Course Hero. "A Room with a View Study Guide." Course Hero. 12 Jan. 2017. Web. 19 Dec. 2018. <https://www.coursehero.com/lit/A-Room-with-a-View/>.
Course Hero. (2017, January 12). A Room with a View Study Guide. In Course Hero. Retrieved December 19, 2018, from https://www.coursehero.com/lit/A-Room-with-a-View/
(Course Hero, 2017)
Course Hero. "A Room with a View Study Guide." January 12, 2017. Accessed December 19, 2018. https://www.coursehero.com/lit/A-Room-with-a-View/.
Course Hero, "A Room with a View Study Guide," January 12, 2017, accessed December 19, 2018, https://www.coursehero.com/lit/A-Room-with-a-View/.
In Part 2, Chapter 9, Lucy Honeychurch, Cecil Vyse, and Mrs. Honeychurch attend a neighborhood garden party, which Cecil finds a complete bore. As they drive home from the event, they discuss various people they know, including Mr. Cuthbert Eager. Lucy declares that she hates him, and relates his accusation of murder against Mr. Emerson. However, she fibs about his name, saying Harris instead. They arrive at Summer Street, its beauty "ruined" by two ugly villas owned by Sir Harry Otway. The villas, called Cissie and Albert, are tacky and garish; they don't fit with the dignified feel of the neighborhood. Sir Harry greets the party as they pass and mentions that he is looking for a tenant for Cissie. He's afraid, though, that "it will attract the wrong kind of people." Cecil is most annoyed with Sir Harry's desire for "gentlefolk" tenants, and takes several sarcastic digs at him. Lucy "saw that he was laughing at their harmless neighbour, and roused herself to stop him." She proposes as tenants the Miss Alans, the two elderly spinsters from Italy. Both Mrs. Honeychurch and Cecil object, for different reasons.
Lucy and Cecil walk home through the woods. Cecil begins a strange conversation with Lucy, asking whether she thinks of him outdoors or inside a room when she pictures him. He explains further, "I connect you with a view—a certain type of view. Why shouldn't you connect me with a room?" Lucy, amused but not really understanding the point of the question, admits that she does indeed picture him in a room. Cecil is displeased, and the conversation dies out. They pass the "Sacred Lake," where Lucy and Freddy played as children. Lucy admits wistfully that she used to bathe there until she was caught. Alone with Lucy in a secluded spot, self-conscious Cecil awkwardly asks if he may kiss her. Her reply is, "Of course, you may, Cecil. You might before. I can't run at you, you know." The kiss is just as awkward as the conversation, and Cecil notices the lack of passion between them. Part 1, Chapter 9 ends with Lucy correcting her fib from earlier: "Emerson was the name, not Harris."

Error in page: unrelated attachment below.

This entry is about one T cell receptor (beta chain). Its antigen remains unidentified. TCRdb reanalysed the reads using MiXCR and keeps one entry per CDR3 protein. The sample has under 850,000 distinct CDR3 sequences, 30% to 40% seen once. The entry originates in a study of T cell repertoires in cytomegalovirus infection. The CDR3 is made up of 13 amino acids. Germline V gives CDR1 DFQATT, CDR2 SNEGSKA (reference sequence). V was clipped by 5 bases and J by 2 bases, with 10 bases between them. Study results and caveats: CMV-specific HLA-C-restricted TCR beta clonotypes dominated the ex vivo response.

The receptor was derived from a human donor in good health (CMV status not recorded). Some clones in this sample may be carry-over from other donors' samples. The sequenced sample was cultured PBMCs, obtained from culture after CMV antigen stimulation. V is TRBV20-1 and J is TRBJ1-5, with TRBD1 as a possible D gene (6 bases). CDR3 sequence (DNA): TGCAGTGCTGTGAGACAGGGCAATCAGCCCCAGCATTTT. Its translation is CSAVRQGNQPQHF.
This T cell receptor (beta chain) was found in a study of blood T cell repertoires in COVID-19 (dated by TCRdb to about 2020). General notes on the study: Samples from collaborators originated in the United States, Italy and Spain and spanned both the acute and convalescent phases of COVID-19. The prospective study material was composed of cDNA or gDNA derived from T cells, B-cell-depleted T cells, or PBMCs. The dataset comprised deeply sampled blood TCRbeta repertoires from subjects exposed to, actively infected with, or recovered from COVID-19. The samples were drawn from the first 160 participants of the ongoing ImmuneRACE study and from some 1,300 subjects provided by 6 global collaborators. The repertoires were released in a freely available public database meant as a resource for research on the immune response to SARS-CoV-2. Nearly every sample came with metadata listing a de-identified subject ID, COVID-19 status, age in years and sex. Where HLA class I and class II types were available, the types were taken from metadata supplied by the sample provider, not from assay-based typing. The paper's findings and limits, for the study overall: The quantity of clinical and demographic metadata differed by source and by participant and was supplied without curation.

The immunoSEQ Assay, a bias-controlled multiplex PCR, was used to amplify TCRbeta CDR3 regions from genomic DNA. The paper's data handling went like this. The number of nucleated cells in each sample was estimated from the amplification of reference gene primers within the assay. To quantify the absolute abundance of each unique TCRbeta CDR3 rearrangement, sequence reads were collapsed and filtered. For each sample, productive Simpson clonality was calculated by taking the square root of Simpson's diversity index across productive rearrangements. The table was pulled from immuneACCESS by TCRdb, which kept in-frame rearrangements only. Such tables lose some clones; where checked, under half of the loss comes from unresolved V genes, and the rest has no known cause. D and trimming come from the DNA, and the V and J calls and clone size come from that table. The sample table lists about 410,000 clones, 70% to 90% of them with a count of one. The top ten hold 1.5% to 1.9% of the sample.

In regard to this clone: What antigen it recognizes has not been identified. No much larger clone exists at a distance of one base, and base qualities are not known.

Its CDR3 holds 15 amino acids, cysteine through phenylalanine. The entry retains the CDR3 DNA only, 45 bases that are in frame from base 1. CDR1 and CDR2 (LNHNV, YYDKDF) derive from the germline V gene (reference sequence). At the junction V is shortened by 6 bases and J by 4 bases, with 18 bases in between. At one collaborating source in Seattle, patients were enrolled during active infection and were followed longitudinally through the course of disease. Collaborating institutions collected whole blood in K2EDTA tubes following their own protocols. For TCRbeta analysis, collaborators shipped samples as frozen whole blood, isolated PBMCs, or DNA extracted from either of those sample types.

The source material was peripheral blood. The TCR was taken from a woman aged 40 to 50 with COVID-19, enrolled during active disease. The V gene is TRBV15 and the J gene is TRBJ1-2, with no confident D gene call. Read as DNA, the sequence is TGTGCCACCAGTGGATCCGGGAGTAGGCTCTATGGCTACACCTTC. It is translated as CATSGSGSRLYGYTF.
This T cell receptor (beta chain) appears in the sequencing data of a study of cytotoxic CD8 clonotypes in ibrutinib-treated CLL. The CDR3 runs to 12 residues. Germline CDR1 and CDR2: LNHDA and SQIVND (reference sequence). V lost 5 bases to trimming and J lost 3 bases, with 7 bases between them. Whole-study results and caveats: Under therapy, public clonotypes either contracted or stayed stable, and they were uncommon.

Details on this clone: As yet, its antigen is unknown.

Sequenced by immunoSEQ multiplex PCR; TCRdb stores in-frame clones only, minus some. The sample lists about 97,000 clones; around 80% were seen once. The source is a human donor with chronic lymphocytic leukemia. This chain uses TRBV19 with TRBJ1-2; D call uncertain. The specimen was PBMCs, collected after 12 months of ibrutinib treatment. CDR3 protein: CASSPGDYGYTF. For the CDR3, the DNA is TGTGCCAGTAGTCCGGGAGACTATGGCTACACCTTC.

Cecil Vyse reveals himself as something of a hypocrite. He despises Sir Harry Otway's snobbishness, yet is himself a snob toward the people around him. He loathes the stodgy old ladies of the garden party and mocks Sir Harry both to his face and behind his back. Cecil hopes Sir Harry finds a truly "vulgar" tenant, implying that it would serve him right for being a snob. In truth, Cecil himself would not want to associate with such a tenant. While Cecil wants to think of himself as liberal-minded toward others, in reality, he doesn't view them as his equals. Lucy Honeychurch, on the other hand, finds good in almost everyone and often defends people. Cecil's mean-spirited remarks disturb her. She is beginning to see parts of his character that are less than wonderful. Their passionless kiss at the lake is disappointing compared to the kiss she experienced with George Emerson in Italy, which was like a beautiful fantasy come to life.
Readers see more evidence of the restricted roles of women in Edwardian society in this chapter. Lucy can no longer bathe at the "Sacred Lake" like she did in childhood. She must give up such innocent pleasures because she is a woman. Nor can she take the not-so-bold step of kissing her fiancé first. She is constrained by the rules of society to wait until he acts.
Lucy's last-minute remark that the so-called murderer's name was Emerson, not Harris, shows that she is trying to leave behind that lie. Whatever her faults, she does not want to lie to her family and her fiancé. The fact that she pictures Cecil in a room rather than outdoors is symbolic. Indoor rooms are safe, boring, and stuffy—just like Cecil—while the outdoors is a wild place where anything can happen. Cecil wants to be pictured outdoors, but it is free-thinking, free-spirited George who truly belongs there.